Exercise Physiology Final; Mississippi State

What is the function of the Pulmonary system?
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Terms in this set (104)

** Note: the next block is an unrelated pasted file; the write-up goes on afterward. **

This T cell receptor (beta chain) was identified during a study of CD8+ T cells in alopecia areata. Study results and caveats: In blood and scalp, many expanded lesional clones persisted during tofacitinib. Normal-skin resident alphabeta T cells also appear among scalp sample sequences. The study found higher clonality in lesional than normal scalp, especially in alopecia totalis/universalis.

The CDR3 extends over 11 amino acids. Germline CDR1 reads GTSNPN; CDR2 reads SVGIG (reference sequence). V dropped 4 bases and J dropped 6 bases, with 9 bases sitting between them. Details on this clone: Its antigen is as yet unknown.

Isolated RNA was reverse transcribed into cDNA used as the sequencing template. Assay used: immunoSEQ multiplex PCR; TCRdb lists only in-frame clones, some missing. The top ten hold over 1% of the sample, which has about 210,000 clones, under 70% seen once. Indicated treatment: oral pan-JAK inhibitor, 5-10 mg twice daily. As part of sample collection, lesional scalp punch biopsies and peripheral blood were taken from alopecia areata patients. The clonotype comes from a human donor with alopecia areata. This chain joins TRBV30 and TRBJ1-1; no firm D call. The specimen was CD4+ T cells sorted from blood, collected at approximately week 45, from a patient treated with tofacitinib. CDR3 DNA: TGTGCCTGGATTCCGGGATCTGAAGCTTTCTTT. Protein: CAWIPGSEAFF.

What is the respiratory zone?site of gas exchange Microscopic structures-respiratory bronchioles, alveolar ducts, and alveoliWhat are the smallest bronchioles?terminal branchesRespiratory bronchiolesbranches of the terminal bronchioles that subdivide into several alveolar ductsalveolar ductsSmall passages connecting the respiratory bronchioles and the alveolar sacs.What is the function of Alveoli?Provide tremendous surface area for gas exchange.What 3 things must happen to air by the time it reaches the lungs?body temperature must be at 37 celsius, 100% relative humidity, & the release of all particlesHow many Alveoli are there?600 millionWhat is the surface area of alveoli?85m2Visceral Pleuracovers the lungsParietal Pleurachest wall; pecky parietalFunction of Parietal Pleura?lines the thoracic cavityfunction of visceral pleurapleura that invests the lungs and provides a slippery surface that enables the lungs to move freely against the parietal pleura. It covers all surfaces of the lungs including the horizontal and oblique fissures.What is the serous fluid function?1. Eliminates Friction 2. is the indirect connectorWhat does Breathing depend on?volume changes of the thoracic cavityWhat happens when you inhale?volume goes up; pressure goes downWhat happens when you exhale?volume goes down; pressure goes downleft linelungsmiddlerestrightexerciseWhat is the breathing frequency at rest?12 breaths minWhat is the breathing frequency during exercise?up to 70 breaths per minWhat is the function of Pulmonary Diffusion?create surface tension; is a thin layer of fluid on alveolar surfacebreathing mechanics of inspirationdiaphragm descends, ribs are raised, volume increases, intrapulmonic pressure decreases, air rushes in (chest cavity size increases)breathing mechanics of expiration- passive process: *natural recoil of lung tissue*, *relaxation of inspiratory muscles* - diaphragm relaxes, ribs lower, volume decreases, intrapulmonic PRESSURE INCREASES, air rushes out (chest cavity size decreasesHydrostatic Pressurethe pressure within a blood vessel that tends to push water out of the vessel (15mmhg)Colloid osmotic pressurepressure caused by protiens in blood that creates a force that pulls fluid from interstitum into cappillary(25 mmhg)What happens if the Hydrostatic Pressure is higher than the COP?it will damper diffusionWhat muscles are used for inspiration at rest?diaphragm and external intercostalsWhat muscles are used are used for inspiration during exercise?sternocliedomastid, scalenes, rectorals, serratus, trapsBreathing at expire during exercise?Lattimus dorsi, quadratus lundoraum, abdominalsWhat is the importance of surfactant?Decreases work of breathing increases compliance stabilizes alveoli prevents pulmonary edemaWhat is the goal of diffusion?to reach equilibriumWhat are the laws of diffusion?1. diffusion aSa 2. diffusion a1/ thickness of alveolar membrane 3. diffusion is dependent on a partial pressure gradientWhat is daltons law?The total pressure of a gas mixture is equal to the sum of the pressure that each gas would exert independentlyWhat is air consisted of?oxygen, nitrogen, co2, h20What is the barometric pressure at sea level?760 mmHgo220.93co20.003N279.04%h200Why are partial pressures in body different from what's being calculated?Alveolar partial pressures are somewhat different because air entering our lungs mixes w/ residual lung volumes. (rlv)inspiratory reserve volumeAmount of air that can be forcefully inhaled after a normal tidal volume inhalationtidal volumenormal breatheExpiratory Reserve Volume (ERV)Amount of air that can be forcefully exhaled after a normal tidal volume exhalationLung volumestidal, residual, forced vital capacity (FVC); spirometryForced Vital Capacity (FVC)The volume of air expired during a forced maximal expiration after a forced maximal inspiration.spirometerymeasurement of lung capacityWhat is the pa02 at sea level?100What is the Pv02 at sea level?40Pa02 normal range80-100 mmHgpao2partial pressure of oxygenpv02partial pressure of oxygen in venous bloodo2 transport in blood98% bound to hemoglobin 2% dissolved in plasmaco2 transport in bloodDissolved in plasma (10%) Bound to Hb (20%) Bicarbonate (70%)What factors influence curve during exercise?ph, temp, co2 concentrationThe Bohr effect describeseffect of pH on the affinity of hemoglobin for oxygen; decreased phWhen temp, and co2 concentration increase they curve which way?rightWhen pH increases, which way does it curve?leftQ5 ml/minWhat is the purpose of myoglobin?shuttles 02 from cell membrane to mitochondriaMyoglobinhas a higher affinity for o2 than hb; discharges o2 at very low po2; allows mb to store o2What happens to PVo2 when you get toward maximum level of exercise?it dropsWhat is the strongest binding stimulus?Pc02Haldane effect in lungs- the partial pressure gradient causes carbon dioxide to diffuse from the blood into alveolar air, which causes carbon dioxide to release from hemoglobin - the partial pressure gradient causes oxygen to diffuse from the alveolar air into the blood and oxygen attaches to hemoglobinWhere is the respiratory regulation located?brain stemRespiratory regulationcentral chemoreceptors; peripheral chemoreceptors; carotid bodies; Hering bruer reflex; conscious control; proprioceptors; local hypoxia; ANS; Tb;central chemoreceptorsin medulla monitor pH of CSFperipheral chemoreceptorsReceptors in the carotid arteries and the aorta that monitor blood pH to help regulate ventilation rate.The carotid bodies are chemoreceptors that are sensitive to changes in arterialyesHering-Breuer reflexan involuntary impulse triggered by stretch receptors in the bronchioles and alveoli that halts inspiration and initiates exhalationconscious controlresides in higher brain centers; ability to modify breathProprioceptersSensory receptors found in muscle and tendons that detect their degree of stretchlocal hypoxiaif an area of body experiences hypoxia, CNS increases respirationANSautonomic nervous systemTbincrease in cellular respirationWhat happens to pulmonary ventilation during exercise?In the beginning, there is an immediate rise in ventilation due to movement followed by gradual rises due to changes in temp, chemical concentrations Post exercise- breathing takes a few minutes to return to normalApproximately how much surface area (SA) is provided by the lungs for diffusion?85m2Which of the following causes the oxyhemoglobin dissociation curve to shift right as occurs during exercise?decreased Ph, increased temp, increased co2 concentrationDuring cooperative binding, as one oxygen oxygen molecule binds to hemoglobin?each subsequent oxygen molecule binds more easilyWhat percentage of dry air is Co2?0.0003%Which of the following is partially responsible for expiration during exercise?Release of diaphragm, contraction of abs, contraction of internal intercostalsPulmonary ventilation and pulmonary diffusion...comprise external respirationWhich of the following basically forms a cap on the larynx and is responsible for proper routing of food and air?epiglottisThis part of the pulmonary anatomy is also known as the voice box; it serves 2 primary purposes: 1. routing of food 2. speech soundsLarynxThe volume of ventilated air that does not participate in gas exchange is known as the?dead spaceThe maximum volume of air that can be inspired above a normal respiration is called theinspiratory reserve volumeBlood pH7.4blood Ph of 6.8depression of CNS, coma, deathWhat is a performance limiter in sports?H+ productionmuscle pHDeclines more dramatically than blood pH Muscle has lower buffering capacitypH regulation-intracellular and extracellular buffer systems -lungs - control loss of CO2 -kidneys - reabsorb HCO3- and secrete H+chemical buffersbicarbonate, phosphate, and protein; rapid first line defense in pH maintenanceventilation bufferc02 regulation at the lungs; 2x the combined effect of all chemical buffers in the bodyRenal Bufferslowest but most powerful buffering capability; accomplished through complex reactions that regulate HC03 excretion